Oil has been discovered and 1000 population is expected within 2 months


Spindletop changed rural areas to boomtowns1

Spindletop Changed Rural Areas to Boomtowns

Share your answers with your expert group.

Switch groups and share what you learned about the new story


Process 2

PROCESS 2

Floyd County: 125 to 1000 population in 2 months

One gas station which sells groceries (mainly milk and bread)

Work in small groups to:

A. List problems

B. What goods and services will they need?

C. Make a list of actions needed to help people deal with population boom.


What is fracking

What is Fracking???

. Please read your section of the article:

http://stateimpact.npr.org/texas/tag/fracking/?gclid=CO7FraGdp7ACFWLktgodhx46Yw

Answer the following questions.

What is fracking?

Where is the fracking taking place?

What are three important points about what is happening

Using the map, what do you notice about locations?


What are the pros and cons of fracking

What are the Pros and Cons of Fracking?

Read your segment of the Eagle Ford Fracking Article and provide pro and con arguments concerning fracking.

http://www.bloomberg.com/news/2011-12-20/eagle-ford-drilling-rush-may-boost-texas-tax-revenue-15-fold.html

You will meet with several other students. Each person will explain pros and cons of fracking. Make a list of the pros and cons discussed. Next, choose one pro and one con. Make a list of what you think the next steps should be for these?


Compare beaumont with small towns in texas today with fracking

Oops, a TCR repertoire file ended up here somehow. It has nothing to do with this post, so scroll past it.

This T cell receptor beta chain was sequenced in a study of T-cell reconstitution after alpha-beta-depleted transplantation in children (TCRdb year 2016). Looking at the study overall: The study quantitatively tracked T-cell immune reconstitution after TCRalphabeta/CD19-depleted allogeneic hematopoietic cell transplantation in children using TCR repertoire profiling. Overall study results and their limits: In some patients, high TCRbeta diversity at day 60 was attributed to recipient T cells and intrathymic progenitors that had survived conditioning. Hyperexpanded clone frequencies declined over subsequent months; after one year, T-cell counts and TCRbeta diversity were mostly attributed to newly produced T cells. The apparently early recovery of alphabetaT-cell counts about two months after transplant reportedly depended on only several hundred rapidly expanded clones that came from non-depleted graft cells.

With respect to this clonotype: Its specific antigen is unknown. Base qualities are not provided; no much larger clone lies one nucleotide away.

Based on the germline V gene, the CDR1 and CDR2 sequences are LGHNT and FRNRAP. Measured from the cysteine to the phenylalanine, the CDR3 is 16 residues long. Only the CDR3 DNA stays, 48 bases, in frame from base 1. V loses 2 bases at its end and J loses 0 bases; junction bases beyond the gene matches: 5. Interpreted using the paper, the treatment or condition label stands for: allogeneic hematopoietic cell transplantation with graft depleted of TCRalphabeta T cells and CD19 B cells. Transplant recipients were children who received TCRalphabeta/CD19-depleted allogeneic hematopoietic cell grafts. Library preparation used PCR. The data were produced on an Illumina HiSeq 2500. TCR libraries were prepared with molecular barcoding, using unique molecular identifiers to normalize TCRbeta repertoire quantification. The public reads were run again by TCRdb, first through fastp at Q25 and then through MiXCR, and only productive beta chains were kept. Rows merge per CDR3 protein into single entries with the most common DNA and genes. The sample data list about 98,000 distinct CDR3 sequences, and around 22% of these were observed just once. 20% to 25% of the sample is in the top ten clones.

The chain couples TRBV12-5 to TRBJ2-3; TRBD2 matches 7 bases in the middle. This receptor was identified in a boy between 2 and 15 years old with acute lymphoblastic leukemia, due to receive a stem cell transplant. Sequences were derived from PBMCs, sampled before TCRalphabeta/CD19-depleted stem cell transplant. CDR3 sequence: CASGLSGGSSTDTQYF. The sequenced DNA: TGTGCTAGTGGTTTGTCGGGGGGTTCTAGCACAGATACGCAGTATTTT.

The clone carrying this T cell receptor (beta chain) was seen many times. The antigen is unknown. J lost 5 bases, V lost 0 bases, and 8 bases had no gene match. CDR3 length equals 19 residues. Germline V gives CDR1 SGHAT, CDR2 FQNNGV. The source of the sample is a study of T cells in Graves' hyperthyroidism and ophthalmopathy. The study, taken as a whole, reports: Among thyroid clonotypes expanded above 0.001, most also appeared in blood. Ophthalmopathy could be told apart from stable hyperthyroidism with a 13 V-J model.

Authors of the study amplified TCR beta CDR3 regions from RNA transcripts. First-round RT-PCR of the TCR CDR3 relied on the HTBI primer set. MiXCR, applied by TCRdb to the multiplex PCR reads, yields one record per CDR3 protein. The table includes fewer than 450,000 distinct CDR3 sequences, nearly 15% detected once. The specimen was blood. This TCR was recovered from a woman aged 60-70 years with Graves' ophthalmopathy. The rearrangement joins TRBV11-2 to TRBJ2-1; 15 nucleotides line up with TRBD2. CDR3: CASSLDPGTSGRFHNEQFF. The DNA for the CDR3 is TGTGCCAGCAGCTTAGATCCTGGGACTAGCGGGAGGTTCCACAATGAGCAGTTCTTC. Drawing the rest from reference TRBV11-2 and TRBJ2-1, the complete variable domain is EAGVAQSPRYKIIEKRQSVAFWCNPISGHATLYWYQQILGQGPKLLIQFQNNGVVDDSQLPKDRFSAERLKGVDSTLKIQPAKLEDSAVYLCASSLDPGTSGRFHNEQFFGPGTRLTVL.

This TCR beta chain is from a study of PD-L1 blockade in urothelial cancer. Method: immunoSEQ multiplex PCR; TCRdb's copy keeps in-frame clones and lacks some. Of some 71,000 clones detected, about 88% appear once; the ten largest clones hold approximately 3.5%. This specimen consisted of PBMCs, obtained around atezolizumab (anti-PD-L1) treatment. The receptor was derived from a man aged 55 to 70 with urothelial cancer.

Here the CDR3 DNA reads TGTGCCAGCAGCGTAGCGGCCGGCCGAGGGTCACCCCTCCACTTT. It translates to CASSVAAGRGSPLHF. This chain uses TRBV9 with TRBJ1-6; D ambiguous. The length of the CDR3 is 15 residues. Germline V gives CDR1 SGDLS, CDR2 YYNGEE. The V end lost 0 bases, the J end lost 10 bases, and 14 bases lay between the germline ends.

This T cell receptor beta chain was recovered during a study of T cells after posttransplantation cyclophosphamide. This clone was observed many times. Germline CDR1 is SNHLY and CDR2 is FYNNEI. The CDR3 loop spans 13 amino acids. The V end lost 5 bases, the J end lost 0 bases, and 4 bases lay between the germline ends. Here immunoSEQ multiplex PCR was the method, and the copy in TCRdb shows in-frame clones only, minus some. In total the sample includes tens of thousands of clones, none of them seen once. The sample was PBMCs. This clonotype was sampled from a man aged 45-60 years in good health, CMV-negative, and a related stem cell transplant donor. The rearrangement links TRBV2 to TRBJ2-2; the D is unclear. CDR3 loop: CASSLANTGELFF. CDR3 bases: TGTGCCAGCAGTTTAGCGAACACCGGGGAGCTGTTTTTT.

Compare Beaumont with Small Towns in Texas Today With Fracking?


What in the world is happening economically

What in the World is happening economically?

Texas Council on Economic Education

Laura Ewing

713.655.1650

[email protected]

1801 Allen Parkway, Houston,TX 77019

www.economicstexas.org

www.Smartertexas.org


World cultures economics

World Cultures Economics

(8) Economics. The student understands the factors of production in a society's economy. The student is expected to:

(A) describe ways in which the factors of production (natural resources, labor, capital, and entrepreneurs) influence the economies of various contemporary societies


Laura ewing president ceo texas council on economic education www economicstexas org www smartertexas org laura economicstexas org 713 655 1650

World Cultures Geography

(4) Geography. The student understands the factors that influence the locations and characteristics of locations of various contemporary societies on maps and globes and uses latitude and longitude to determine absolute locations. The student is expected to:

(B) identify and explain the geographic factors responsible for patterns of population in places and regions;

(C) explain ways in which human migration influences the character of places and regions;

(D) identify and locate major physical and human geographic features such as landforms, water bodies, and urban centers of various places and regions


Teks for u s history post reconstruction

TEKS for U.S. History Post Reconstruction